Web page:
The four losses in a row had been a sudden change. For four months, all of this NBA season, the Blazers had ridden a comet of success. They won their first 11 games, 19 of their first 20, and looked as if they would break records. A normal ebb had reduced the flow of such grand ideas, but first place still seemed to be a cinch. The four losses in a row took away the cinch. The Chicago Bulls were now tied with the Blazers for fewest losses. The Celtics and the Los Angeles Lakers had moved to within one loss. The Lakers? The best record was not a cinch. Even the Pacific Division wasn't a cinch.
Things had gone bad in a hurry. A goodbye game in Portland had slipped away to the San Antonio Spurs 95-88. A 27-point first half in San Antonio had doomed the start of the trip, leading to a 102-101 overtime loss to the Spurs. Atlanta? The Hawks were flying 117-109. Philadelphia? The 76ers couldn't have played better, 121-111. A subtle balance seemed to have been lost. Somehow.
"It's a tough time of the year," guard Clyde Drexler said. "You go out on the road. You're playing teams that made the playoffs a year ago. Teams are starting to click right about now. You're playing teams that are clicking."
"When you start the way we started, teams are waiting for you," Adelman said. "You find that everyone is ready to play. You just see it, the way they come out."
A loss in Boston would have meant a return to the ordinary, a return to the pack. The tortoises would have started to clomp on past while the hare wondered why it wasn't getting enough foul calls. There was a meeting on Saturday night. Just the players. Dinner. Just to talk. There was a communal vow to go strong to the basket at every opportunity, to finish off with a dunk for emphasis. There was no panic, but there was concern. A win was needed. There was a win.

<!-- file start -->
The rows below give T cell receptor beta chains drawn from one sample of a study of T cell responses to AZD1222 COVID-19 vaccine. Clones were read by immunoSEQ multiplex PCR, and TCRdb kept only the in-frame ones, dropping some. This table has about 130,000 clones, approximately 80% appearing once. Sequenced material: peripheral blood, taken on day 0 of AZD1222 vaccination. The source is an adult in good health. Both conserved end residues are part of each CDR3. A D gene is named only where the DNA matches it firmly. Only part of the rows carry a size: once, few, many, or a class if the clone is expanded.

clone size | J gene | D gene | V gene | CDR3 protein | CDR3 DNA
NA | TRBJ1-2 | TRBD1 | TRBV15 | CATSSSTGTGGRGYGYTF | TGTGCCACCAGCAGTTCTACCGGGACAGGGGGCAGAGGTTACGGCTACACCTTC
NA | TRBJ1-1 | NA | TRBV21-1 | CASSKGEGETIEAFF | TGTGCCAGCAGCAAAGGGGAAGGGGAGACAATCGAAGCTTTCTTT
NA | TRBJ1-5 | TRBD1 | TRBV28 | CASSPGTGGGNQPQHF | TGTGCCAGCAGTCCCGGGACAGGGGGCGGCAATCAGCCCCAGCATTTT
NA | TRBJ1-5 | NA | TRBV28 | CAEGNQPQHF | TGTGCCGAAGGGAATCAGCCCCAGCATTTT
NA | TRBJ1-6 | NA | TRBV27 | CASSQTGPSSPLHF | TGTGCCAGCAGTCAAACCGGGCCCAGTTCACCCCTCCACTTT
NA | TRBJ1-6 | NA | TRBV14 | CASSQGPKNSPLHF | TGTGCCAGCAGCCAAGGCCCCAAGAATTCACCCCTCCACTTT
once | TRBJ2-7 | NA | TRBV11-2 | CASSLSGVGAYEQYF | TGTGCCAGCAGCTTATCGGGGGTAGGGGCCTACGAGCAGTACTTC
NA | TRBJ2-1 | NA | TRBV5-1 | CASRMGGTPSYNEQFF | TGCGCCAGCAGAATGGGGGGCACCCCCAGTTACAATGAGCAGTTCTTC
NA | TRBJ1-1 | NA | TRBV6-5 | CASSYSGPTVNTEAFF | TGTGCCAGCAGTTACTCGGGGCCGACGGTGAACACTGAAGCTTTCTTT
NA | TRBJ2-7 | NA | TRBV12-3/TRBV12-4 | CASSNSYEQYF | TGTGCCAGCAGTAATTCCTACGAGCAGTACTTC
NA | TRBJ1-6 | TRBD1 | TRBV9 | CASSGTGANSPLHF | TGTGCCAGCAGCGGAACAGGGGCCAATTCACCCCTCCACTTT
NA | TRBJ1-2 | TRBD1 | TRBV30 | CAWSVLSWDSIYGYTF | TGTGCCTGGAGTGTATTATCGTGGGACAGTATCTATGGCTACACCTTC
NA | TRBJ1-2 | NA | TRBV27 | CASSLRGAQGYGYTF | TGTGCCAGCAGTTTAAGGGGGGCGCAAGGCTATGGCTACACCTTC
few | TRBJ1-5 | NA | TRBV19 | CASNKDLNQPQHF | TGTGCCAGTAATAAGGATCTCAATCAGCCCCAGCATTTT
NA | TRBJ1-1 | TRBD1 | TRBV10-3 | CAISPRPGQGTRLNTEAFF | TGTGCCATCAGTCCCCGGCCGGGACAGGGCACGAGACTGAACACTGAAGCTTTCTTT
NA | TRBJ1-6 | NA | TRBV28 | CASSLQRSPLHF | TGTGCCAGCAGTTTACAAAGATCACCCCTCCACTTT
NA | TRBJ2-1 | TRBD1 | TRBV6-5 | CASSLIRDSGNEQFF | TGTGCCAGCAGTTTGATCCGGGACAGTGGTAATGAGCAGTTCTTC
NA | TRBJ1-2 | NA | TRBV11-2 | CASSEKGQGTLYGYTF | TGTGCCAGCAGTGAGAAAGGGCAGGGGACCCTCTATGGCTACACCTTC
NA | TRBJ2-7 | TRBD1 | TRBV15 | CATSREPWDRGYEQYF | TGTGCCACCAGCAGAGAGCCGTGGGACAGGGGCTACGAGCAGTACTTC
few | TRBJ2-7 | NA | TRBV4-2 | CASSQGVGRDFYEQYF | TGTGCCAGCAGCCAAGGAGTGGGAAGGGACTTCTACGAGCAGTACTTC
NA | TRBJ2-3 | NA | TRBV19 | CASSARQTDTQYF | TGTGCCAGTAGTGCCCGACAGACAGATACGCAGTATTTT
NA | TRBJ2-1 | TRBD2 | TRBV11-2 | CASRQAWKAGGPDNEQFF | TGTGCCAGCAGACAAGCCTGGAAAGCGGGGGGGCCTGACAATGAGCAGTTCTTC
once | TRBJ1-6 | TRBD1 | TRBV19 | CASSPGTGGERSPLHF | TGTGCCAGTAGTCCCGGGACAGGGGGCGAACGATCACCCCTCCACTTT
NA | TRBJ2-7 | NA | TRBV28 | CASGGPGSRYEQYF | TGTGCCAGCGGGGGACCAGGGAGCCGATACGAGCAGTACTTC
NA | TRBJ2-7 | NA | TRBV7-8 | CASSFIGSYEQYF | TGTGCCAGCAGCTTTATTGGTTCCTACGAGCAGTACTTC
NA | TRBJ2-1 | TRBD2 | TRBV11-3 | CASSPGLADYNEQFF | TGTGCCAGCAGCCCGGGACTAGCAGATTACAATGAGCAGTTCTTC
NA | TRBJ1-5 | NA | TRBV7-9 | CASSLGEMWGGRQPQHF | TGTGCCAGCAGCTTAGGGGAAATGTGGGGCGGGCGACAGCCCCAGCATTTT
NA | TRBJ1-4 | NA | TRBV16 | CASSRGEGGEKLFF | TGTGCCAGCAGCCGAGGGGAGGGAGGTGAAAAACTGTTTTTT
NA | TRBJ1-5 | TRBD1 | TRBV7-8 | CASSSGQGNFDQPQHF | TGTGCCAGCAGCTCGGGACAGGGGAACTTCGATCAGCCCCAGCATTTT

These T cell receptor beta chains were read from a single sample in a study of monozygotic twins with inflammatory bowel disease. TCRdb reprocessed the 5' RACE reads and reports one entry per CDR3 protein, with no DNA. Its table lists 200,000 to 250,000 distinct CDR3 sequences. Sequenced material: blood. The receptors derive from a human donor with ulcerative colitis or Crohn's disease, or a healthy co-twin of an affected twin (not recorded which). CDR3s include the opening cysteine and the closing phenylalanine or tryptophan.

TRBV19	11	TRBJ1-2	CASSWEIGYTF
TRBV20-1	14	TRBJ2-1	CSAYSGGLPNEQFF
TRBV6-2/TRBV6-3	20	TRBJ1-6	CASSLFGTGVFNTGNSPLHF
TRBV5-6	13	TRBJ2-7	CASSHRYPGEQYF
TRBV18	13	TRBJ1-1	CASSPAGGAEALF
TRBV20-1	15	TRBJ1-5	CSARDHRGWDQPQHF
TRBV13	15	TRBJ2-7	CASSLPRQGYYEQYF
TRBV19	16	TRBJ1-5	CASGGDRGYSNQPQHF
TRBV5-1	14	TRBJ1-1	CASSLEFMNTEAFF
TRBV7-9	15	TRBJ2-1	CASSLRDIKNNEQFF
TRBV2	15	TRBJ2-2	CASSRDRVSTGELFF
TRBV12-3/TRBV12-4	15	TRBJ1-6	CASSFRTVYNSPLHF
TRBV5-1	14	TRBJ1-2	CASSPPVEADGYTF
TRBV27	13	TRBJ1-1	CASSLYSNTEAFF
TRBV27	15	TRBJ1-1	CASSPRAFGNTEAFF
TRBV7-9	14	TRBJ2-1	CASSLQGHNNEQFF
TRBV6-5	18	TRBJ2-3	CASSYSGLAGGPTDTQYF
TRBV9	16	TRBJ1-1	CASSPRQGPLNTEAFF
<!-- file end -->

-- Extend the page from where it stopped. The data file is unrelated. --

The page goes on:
The biggest shot probably came from reserve guard Danny Ainge, a former Celtic, with 1:23 left. It was a weird piece of business. The 24-second clock had clicked down to :04 when Ainge went into the air. He was sealed to the right, so he shot with his left hand. A nine-foot jumper. The basket gave the Blazers a six-point lead. Boston never again came closer than four.
"You knew he was going to take a shot with his left," Drexler shouted in the locker room. " Larry Bird had made one with his left, so you knew Danny was going to take one too."
"That makes him one of 26 with his left this year," Adelman said. "That's a good percentage."
"Yeah, one of 26," Porter agreed.
The locker room talk was easy. The pressure of losing was lifted. The road trip was done. There were no illusions that one win meant a championship or even a single step to a championship, but it did mean a good today and a good tonight and a good tomorrow, when no game was scheduled. Victories during an 82-game regular season bring no more than a pleasant state of mind. This was a pleasant state of mind. The ordinary still belonged to other people for at least another day.